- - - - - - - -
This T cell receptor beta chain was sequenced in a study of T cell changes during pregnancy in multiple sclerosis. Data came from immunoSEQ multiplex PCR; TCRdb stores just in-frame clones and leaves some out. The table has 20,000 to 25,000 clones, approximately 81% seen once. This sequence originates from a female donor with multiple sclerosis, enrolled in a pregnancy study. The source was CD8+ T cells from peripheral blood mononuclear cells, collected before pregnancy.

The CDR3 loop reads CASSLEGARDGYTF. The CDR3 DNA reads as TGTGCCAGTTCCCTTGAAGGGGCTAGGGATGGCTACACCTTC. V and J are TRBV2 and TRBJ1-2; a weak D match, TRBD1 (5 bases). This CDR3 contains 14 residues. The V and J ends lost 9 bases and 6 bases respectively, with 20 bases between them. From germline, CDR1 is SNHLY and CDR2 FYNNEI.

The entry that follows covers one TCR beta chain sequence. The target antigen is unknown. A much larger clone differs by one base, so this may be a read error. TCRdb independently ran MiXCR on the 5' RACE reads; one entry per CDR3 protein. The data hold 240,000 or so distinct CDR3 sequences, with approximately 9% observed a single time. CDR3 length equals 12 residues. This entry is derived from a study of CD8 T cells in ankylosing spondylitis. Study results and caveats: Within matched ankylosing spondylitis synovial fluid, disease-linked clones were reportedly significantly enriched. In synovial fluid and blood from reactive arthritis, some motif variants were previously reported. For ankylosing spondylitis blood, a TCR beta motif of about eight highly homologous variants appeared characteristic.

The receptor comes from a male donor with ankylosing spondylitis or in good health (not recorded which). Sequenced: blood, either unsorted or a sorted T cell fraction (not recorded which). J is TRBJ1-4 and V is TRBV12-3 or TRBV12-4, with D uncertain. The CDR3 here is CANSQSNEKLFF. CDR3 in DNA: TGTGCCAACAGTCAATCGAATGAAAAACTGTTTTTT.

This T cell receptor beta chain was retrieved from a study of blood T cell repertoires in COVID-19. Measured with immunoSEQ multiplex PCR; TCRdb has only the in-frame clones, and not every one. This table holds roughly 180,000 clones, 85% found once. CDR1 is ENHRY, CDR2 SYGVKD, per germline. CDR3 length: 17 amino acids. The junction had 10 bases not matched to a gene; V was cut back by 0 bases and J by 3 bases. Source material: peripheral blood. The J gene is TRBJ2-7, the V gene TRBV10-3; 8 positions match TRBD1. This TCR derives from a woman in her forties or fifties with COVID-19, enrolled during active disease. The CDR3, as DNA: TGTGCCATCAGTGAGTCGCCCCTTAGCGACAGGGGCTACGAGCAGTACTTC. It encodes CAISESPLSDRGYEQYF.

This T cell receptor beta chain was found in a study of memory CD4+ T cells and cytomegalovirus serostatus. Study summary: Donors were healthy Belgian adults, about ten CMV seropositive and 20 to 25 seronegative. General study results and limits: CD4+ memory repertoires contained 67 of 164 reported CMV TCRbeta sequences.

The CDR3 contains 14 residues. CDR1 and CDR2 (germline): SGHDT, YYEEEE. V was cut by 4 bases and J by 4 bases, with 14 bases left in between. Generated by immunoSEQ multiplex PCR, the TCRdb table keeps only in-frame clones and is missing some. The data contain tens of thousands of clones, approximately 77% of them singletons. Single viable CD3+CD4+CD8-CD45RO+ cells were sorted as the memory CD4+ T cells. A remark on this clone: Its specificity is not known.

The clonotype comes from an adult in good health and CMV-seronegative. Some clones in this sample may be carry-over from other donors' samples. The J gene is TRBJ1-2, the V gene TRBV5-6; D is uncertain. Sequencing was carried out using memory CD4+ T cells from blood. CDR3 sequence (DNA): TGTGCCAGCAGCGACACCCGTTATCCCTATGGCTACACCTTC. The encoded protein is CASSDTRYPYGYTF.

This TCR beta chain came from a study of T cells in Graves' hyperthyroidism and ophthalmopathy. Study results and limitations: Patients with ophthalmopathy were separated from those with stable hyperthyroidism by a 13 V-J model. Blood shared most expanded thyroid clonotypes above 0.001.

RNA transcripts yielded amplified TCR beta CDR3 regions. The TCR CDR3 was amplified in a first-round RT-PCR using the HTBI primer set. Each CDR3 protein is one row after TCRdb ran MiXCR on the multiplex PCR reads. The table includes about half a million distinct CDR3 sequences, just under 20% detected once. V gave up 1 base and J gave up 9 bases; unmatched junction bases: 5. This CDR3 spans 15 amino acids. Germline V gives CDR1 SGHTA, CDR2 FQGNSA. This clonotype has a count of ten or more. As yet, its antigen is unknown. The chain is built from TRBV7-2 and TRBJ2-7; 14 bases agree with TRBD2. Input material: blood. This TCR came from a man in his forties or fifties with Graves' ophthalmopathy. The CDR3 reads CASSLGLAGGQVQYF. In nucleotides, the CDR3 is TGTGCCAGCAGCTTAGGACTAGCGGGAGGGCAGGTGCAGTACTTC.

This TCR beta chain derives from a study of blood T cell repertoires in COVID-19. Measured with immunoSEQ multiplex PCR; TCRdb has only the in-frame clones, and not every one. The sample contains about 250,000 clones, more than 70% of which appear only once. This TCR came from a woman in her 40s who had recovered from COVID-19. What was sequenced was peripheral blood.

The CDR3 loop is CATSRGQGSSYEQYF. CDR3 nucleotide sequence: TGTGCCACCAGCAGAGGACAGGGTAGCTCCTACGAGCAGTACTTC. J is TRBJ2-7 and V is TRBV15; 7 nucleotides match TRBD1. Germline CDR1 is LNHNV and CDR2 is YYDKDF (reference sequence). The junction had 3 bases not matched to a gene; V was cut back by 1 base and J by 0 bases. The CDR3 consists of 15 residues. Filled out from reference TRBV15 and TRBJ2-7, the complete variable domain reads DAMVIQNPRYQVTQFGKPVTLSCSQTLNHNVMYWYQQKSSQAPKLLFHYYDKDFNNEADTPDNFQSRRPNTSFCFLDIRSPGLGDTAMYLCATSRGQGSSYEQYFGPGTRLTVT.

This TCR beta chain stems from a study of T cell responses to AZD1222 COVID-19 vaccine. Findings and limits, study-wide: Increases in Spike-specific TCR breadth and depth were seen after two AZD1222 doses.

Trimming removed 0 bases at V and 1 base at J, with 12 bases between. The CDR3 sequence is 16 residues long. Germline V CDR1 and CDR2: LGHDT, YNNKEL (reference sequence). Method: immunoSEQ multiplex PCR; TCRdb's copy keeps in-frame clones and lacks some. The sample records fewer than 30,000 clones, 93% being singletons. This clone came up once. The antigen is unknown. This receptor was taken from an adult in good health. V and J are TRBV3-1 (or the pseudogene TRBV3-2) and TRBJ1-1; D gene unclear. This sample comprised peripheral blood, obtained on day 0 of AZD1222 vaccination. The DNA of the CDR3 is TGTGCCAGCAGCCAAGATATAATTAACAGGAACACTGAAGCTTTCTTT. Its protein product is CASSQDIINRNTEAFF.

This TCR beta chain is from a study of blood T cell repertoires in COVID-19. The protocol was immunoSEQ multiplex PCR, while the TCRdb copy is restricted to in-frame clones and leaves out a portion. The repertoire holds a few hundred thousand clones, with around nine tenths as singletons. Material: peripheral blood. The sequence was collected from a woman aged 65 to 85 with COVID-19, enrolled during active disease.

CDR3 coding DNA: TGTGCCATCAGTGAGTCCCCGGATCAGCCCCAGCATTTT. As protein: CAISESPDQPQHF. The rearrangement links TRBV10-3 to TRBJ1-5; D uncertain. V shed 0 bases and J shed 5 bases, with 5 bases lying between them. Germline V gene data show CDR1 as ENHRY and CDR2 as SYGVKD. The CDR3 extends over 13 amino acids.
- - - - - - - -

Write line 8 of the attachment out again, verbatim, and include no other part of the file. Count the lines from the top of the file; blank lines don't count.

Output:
The clonotype comes from an adult in good health and CMV-seronegative. Some clones in this sample may be carry-over from other donors' samples. The J gene is TRBJ1-2, the V gene TRBV5-6; D is uncertain. Sequencing was carried out using memory CD4+ T cells from blood. CDR3 sequence (DNA): TGTGCCAGCAGCGACACCCGTTATCCCTATGGCTACACCTTC. The encoded protein is CASSDTRYPYGYTF.